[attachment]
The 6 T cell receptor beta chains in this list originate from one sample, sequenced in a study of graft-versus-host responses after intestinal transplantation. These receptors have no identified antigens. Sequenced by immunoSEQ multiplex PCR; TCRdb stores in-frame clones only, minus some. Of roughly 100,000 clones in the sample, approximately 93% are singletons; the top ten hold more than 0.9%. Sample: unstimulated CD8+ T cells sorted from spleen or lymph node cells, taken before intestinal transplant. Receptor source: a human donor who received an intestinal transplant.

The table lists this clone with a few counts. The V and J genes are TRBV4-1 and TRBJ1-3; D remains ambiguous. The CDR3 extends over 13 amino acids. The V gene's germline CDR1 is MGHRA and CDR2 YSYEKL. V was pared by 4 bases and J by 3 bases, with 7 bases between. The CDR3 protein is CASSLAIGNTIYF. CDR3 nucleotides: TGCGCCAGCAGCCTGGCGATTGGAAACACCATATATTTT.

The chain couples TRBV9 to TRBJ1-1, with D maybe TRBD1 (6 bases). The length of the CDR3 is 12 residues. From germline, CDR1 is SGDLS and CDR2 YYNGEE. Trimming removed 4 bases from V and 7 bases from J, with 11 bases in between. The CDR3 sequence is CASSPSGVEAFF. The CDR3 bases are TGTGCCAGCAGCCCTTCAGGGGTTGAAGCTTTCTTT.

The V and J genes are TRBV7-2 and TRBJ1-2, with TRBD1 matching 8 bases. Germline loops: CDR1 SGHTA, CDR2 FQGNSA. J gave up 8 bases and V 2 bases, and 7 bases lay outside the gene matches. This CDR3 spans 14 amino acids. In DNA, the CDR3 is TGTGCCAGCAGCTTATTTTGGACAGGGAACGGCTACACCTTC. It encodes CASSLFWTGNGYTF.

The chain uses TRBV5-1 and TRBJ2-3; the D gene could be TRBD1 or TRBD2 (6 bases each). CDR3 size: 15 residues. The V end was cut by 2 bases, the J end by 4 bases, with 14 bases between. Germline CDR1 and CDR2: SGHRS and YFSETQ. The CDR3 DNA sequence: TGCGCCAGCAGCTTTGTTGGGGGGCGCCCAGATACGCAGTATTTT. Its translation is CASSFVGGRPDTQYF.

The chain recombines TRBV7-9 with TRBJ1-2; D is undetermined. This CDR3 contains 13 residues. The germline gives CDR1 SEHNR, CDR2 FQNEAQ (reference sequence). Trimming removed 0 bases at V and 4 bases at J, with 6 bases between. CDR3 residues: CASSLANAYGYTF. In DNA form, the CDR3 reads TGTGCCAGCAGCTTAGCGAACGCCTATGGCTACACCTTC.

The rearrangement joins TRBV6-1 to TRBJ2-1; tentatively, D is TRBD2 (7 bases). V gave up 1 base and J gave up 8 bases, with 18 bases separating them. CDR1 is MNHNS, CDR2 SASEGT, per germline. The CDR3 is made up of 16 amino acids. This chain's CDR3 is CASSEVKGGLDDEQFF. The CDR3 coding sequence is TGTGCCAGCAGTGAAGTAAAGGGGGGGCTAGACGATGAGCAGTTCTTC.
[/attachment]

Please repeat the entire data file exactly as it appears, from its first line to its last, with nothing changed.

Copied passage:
The 6 T cell receptor beta chains in this list originate from one sample, sequenced in a study of graft-versus-host responses after intestinal transplantation. These receptors have no identified antigens. Sequenced by immunoSEQ multiplex PCR; TCRdb stores in-frame clones only, minus some. Of roughly 100,000 clones in the sample, approximately 93% are singletons; the top ten hold more than 0.9%. Sample: unstimulated CD8+ T cells sorted from spleen or lymph node cells, taken before intestinal transplant. Receptor source: a human donor who received an intestinal transplant.

The table lists this clone with a few counts. The V and J genes are TRBV4-1 and TRBJ1-3; D remains ambiguous. The CDR3 extends over 13 amino acids. The V gene's germline CDR1 is MGHRA and CDR2 YSYEKL. V was pared by 4 bases and J by 3 bases, with 7 bases between. The CDR3 protein is CASSLAIGNTIYF. CDR3 nucleotides: TGCGCCAGCAGCCTGGCGATTGGAAACACCATATATTTT.

The chain couples TRBV9 to TRBJ1-1, with D maybe TRBD1 (6 bases). The length of the CDR3 is 12 residues. From germline, CDR1 is SGDLS and CDR2 YYNGEE. Trimming removed 4 bases from V and 7 bases from J, with 11 bases in between. The CDR3 sequence is CASSPSGVEAFF. The CDR3 bases are TGTGCCAGCAGCCCTTCAGGGGTTGAAGCTTTCTTT.

The V and J genes are TRBV7-2 and TRBJ1-2, with TRBD1 matching 8 bases. Germline loops: CDR1 SGHTA, CDR2 FQGNSA. J gave up 8 bases and V 2 bases, and 7 bases lay outside the gene matches. This CDR3 spans 14 amino acids. In DNA, the CDR3 is TGTGCCAGCAGCTTATTTTGGACAGGGAACGGCTACACCTTC. It encodes CASSLFWTGNGYTF.

The chain uses TRBV5-1 and TRBJ2-3; the D gene could be TRBD1 or TRBD2 (6 bases each). CDR3 size: 15 residues. The V end was cut by 2 bases, the J end by 4 bases, with 14 bases between. Germline CDR1 and CDR2: SGHRS and YFSETQ. The CDR3 DNA sequence: TGCGCCAGCAGCTTTGTTGGGGGGCGCCCAGATACGCAGTATTTT. Its translation is CASSFVGGRPDTQYF.

The chain recombines TRBV7-9 with TRBJ1-2; D is undetermined. This CDR3 contains 13 residues. The germline gives CDR1 SEHNR, CDR2 FQNEAQ (reference sequence). Trimming removed 0 bases at V and 4 bases at J, with 6 bases between. CDR3 residues: CASSLANAYGYTF. In DNA form, the CDR3 reads TGTGCCAGCAGCTTAGCGAACGCCTATGGCTACACCTTC.

The rearrangement joins TRBV6-1 to TRBJ2-1; tentatively, D is TRBD2 (7 bases). V gave up 1 base and J gave up 8 bases, with 18 bases separating them. CDR1 is MNHNS, CDR2 SASEGT, per germline. The CDR3 is made up of 16 amino acids. This chain's CDR3 is CASSEVKGGLDDEQFF. The CDR3 coding sequence is TGTGCCAGCAGTGAAGTAAAGGGGGGGCTAGACGATGAGCAGTTCTTC.